The government is to underwrite hospital trusts' assets to prevent them going bust and ending up in court.
HSJ has learned that the Department of Health is to issue a consultation paper this month that rules out insolvency for trusts that are failing financially.
The proposal is part of a package of last resort measures that would be put in place if a foundation trust or an NHS acute trust was seriously financially underperforming or failing to meet minimum clinical or quality standards. The government intends to legislate on the changes in the NHS Reform Bill next year.
NHS chief executive David Nicholson will take control of organisations that fall foul of expectations. Once this regime is triggered there will be a legal obligation to ensure services are not disrupted while the trust is turned around.
This could mean some services will be provided at a loss. The government is keen to send a message that hospitals will not be closed as a result of going bankrupt. It will underwrite trusts' assets so that they will not be forced to declare themselves insolvent.
The move will answer the question of what would happen if foundation trusts, which have additional freedoms and are able to borrow money, ran into financial difficulties.
The regulator Monitor, which had been in favour of an insolvency regime for foundation trusts, is understood to be unhappy with this and other elements of the report.
The proposals would mean that for foundation trusts, Monitor would decide whether to trigger the failure regime. If it did, the trust would be deregistered as a foundation.
Previous versions of the strategy had the NHS chief executive making decisions about when foundations should be deregistered, a proposal that is understood to have particularly upset Monitor.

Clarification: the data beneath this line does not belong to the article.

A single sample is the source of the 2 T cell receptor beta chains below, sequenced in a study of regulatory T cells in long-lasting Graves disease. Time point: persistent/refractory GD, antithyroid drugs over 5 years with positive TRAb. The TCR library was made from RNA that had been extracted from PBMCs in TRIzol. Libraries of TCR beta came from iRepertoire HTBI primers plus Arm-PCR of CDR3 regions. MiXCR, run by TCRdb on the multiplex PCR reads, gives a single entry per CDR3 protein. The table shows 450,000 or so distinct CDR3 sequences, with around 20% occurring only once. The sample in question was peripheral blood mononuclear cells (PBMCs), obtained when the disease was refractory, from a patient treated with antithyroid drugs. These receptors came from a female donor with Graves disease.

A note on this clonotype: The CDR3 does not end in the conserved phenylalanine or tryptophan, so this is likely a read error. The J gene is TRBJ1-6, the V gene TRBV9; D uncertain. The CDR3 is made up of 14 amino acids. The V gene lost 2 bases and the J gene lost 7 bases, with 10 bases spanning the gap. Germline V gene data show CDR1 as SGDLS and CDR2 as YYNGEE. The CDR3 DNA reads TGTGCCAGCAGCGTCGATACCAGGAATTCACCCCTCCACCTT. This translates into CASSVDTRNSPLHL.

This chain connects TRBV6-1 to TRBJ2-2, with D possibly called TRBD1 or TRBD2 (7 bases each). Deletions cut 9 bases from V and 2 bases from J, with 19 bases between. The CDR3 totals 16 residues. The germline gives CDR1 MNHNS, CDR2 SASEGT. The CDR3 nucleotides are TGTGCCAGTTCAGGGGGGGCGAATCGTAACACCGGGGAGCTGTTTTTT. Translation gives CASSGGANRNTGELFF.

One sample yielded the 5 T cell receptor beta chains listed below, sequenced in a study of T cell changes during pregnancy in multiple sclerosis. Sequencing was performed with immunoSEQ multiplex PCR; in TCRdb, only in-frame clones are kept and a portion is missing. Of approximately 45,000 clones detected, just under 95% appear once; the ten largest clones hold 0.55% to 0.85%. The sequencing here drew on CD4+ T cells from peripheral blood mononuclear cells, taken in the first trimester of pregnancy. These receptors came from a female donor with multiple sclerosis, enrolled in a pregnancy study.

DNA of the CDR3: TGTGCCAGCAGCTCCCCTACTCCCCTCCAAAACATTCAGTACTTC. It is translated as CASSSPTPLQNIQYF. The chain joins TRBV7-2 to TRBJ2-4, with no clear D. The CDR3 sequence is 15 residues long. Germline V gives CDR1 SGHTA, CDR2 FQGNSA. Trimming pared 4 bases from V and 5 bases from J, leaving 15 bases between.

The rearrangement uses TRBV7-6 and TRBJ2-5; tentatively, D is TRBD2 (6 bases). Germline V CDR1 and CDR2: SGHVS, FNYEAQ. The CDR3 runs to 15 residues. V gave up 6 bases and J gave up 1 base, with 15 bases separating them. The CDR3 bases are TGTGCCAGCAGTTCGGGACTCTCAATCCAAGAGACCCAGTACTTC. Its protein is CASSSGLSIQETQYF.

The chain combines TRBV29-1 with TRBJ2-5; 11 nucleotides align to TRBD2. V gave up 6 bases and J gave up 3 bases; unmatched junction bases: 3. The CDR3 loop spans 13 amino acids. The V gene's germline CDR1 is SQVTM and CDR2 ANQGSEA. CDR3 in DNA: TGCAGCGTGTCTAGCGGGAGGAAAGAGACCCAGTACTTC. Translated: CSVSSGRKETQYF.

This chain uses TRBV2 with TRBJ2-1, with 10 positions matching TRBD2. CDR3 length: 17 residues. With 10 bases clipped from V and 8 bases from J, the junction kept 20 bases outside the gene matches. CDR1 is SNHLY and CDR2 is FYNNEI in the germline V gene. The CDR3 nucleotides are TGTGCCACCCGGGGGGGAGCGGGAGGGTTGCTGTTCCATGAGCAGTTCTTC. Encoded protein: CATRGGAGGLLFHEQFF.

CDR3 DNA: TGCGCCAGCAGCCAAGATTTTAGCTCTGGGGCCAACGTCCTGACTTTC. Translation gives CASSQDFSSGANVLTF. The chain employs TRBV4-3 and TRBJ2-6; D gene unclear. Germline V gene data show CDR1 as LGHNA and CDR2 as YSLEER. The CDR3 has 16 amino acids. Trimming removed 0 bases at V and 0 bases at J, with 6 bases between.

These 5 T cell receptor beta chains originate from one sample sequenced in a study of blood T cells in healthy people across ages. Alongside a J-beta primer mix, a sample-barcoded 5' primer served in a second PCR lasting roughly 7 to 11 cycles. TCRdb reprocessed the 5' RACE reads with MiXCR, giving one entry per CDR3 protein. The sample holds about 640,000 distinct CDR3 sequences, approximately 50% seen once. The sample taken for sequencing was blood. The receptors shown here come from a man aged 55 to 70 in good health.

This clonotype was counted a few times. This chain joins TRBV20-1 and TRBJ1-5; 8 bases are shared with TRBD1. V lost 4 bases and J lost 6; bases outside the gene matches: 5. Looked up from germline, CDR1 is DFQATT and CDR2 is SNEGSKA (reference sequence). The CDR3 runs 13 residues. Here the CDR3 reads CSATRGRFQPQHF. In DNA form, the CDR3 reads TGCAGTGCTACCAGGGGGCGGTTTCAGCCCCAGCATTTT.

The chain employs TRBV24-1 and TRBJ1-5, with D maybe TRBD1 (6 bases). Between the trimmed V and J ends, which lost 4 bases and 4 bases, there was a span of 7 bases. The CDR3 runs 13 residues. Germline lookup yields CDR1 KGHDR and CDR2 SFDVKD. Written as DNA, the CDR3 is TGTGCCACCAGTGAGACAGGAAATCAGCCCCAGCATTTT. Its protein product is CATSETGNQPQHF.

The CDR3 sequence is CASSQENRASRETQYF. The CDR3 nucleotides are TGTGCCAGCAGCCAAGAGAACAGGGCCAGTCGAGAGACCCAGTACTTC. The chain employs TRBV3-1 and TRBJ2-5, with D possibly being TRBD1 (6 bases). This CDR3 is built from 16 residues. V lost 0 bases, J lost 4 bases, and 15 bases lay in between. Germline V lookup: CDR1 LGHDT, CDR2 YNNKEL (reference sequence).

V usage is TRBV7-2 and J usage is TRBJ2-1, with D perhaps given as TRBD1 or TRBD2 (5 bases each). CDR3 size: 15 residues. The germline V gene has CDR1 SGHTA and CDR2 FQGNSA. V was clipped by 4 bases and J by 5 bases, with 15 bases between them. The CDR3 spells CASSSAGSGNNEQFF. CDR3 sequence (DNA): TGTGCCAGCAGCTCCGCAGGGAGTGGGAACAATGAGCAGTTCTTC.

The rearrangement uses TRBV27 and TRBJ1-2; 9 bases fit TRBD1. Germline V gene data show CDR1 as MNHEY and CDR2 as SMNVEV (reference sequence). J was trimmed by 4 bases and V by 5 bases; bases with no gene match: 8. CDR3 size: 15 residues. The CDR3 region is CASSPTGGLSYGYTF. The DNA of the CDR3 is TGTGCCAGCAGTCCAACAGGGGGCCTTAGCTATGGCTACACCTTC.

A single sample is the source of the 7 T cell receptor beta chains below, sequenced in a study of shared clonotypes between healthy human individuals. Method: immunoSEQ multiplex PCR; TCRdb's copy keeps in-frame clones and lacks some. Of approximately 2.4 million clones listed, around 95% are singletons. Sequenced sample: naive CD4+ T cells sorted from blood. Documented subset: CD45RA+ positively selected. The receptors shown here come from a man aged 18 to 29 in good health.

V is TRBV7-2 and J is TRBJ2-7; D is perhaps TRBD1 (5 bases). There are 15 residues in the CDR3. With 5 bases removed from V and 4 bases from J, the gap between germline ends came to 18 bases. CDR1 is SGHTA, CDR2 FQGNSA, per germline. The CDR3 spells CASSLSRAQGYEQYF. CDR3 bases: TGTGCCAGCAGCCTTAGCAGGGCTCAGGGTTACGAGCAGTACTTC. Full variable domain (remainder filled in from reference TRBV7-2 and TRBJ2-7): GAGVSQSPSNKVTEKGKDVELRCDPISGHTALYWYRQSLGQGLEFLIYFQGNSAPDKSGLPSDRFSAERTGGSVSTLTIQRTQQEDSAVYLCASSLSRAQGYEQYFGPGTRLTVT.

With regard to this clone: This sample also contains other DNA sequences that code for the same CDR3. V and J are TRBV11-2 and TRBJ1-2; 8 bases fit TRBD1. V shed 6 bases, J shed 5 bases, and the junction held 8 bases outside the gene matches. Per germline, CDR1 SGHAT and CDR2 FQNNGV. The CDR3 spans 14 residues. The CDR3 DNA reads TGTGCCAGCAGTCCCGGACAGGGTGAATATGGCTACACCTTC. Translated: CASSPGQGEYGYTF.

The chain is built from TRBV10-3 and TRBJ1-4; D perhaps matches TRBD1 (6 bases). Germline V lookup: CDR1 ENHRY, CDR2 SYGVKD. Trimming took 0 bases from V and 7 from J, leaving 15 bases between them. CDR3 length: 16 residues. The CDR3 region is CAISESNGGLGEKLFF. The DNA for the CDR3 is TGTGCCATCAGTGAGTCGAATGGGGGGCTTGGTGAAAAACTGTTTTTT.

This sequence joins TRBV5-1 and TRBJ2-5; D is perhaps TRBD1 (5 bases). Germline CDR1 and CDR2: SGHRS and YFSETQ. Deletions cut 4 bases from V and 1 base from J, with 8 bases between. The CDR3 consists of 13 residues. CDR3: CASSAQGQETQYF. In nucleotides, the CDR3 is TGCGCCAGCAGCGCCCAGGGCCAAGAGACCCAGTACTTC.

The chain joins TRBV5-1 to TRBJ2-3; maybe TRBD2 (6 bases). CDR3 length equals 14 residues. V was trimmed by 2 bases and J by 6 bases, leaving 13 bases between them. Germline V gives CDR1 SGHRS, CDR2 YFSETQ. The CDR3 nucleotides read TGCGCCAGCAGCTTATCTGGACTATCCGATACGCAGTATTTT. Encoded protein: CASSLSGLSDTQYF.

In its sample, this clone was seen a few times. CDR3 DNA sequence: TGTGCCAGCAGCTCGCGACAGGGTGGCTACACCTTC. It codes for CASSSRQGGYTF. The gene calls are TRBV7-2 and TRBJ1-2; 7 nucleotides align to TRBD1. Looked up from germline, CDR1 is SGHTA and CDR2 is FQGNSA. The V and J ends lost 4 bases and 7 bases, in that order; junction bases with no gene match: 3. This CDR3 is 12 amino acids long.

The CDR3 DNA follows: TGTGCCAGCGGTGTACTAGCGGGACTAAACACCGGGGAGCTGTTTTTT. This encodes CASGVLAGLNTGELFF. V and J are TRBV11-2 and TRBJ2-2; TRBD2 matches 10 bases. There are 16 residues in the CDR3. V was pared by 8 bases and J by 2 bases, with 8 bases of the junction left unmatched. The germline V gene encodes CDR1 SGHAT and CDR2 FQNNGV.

For non-foundation trusts, the NHS chief executive will decide whether to take control. In practice, strategic health authorities are expected to do most of the direct administration.
Later in the autumn, the DH is expected to publish a list of the trusts it believes are falling below minimum standards. This is expected to be fewer than the 22 trusts given a double weak rating in the last annual health check.
Labour hopes the policy will open a clear dividing line between these proposals and the Conservatives, who have pledged to lift the restrictions on foundation trusts to allow them to secure borrowing against their assets.
One government adviser said: "This regime will draw a sharp contrast between government plans to ensure continuity of service, and Tory plans to put services at risk whenever hospitals get into debt. I'm certain this will be a pretty major election issue."
Newcastle upon Tyne Hospitals foundation trust chief executive Sir Leonard Fenwick said: "This regime should be the last resort. Managers with pride and reputation would wish to avoid it.
"If it's common knowledge that there's a safe landing then the initiative of self-determination could be lost."
A DH spokeswoman said: "Developing the NHS Performance Regime set out the department's plans for tackling underperformance in the NHS. We are shortly due to publish a consultation which sets this out in more detail, while protecting services for patients."
Monitor declined to comment.